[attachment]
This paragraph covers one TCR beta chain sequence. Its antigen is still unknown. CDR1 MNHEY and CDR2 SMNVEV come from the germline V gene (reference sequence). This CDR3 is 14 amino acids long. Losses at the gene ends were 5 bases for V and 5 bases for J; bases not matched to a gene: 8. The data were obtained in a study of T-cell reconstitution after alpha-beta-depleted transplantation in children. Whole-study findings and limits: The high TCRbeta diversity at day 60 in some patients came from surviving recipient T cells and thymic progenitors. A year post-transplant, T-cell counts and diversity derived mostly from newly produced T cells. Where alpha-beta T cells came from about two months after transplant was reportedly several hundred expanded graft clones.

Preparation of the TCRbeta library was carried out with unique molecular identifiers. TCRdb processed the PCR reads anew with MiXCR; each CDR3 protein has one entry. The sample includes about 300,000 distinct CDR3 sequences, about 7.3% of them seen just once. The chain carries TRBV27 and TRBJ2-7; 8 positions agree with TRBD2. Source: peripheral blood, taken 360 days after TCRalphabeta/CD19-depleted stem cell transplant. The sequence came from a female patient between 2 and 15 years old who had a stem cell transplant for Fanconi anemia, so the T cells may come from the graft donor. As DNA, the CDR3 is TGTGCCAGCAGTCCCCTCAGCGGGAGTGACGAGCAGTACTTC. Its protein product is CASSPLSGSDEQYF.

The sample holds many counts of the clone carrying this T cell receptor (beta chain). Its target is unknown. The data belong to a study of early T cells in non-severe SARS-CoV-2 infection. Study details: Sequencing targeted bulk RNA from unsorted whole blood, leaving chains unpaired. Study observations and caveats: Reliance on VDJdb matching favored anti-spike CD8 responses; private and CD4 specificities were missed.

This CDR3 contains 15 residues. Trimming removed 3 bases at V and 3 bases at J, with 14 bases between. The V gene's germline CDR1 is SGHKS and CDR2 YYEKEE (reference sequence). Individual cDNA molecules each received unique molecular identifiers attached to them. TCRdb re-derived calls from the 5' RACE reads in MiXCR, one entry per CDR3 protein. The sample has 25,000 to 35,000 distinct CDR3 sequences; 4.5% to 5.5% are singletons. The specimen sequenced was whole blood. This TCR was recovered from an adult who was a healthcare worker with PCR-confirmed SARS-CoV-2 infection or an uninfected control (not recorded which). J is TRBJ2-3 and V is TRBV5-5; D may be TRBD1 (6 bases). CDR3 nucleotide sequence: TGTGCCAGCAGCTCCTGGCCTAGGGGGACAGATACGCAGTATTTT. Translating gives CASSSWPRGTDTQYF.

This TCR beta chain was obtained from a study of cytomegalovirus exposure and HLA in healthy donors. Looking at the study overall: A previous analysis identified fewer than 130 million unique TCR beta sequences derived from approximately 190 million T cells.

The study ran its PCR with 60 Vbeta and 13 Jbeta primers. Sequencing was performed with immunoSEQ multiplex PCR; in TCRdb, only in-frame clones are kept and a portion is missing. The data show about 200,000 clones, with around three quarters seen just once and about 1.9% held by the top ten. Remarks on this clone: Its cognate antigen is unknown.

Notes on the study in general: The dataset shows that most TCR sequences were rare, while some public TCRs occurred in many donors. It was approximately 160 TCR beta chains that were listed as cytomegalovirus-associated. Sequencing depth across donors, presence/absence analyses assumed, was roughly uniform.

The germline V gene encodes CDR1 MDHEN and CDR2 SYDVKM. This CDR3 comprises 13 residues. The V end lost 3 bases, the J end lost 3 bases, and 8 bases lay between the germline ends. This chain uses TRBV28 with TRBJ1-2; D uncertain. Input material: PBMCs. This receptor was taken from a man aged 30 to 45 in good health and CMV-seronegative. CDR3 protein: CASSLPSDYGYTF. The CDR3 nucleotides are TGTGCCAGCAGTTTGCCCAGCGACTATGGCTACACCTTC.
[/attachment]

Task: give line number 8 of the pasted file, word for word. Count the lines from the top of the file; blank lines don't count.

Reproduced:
The germline V gene encodes CDR1 MDHEN and CDR2 SYDVKM. This CDR3 comprises 13 residues. The V end lost 3 bases, the J end lost 3 bases, and 8 bases lay between the germline ends. This chain uses TRBV28 with TRBJ1-2; D uncertain. Input material: PBMCs. This receptor was taken from a man aged 30 to 45 in good health and CMV-seronegative. CDR3 protein: CASSLPSDYGYTF. The CDR3 nucleotides are TGTGCCAGCAGTTTGCCCAGCGACTATGGCTACACCTTC.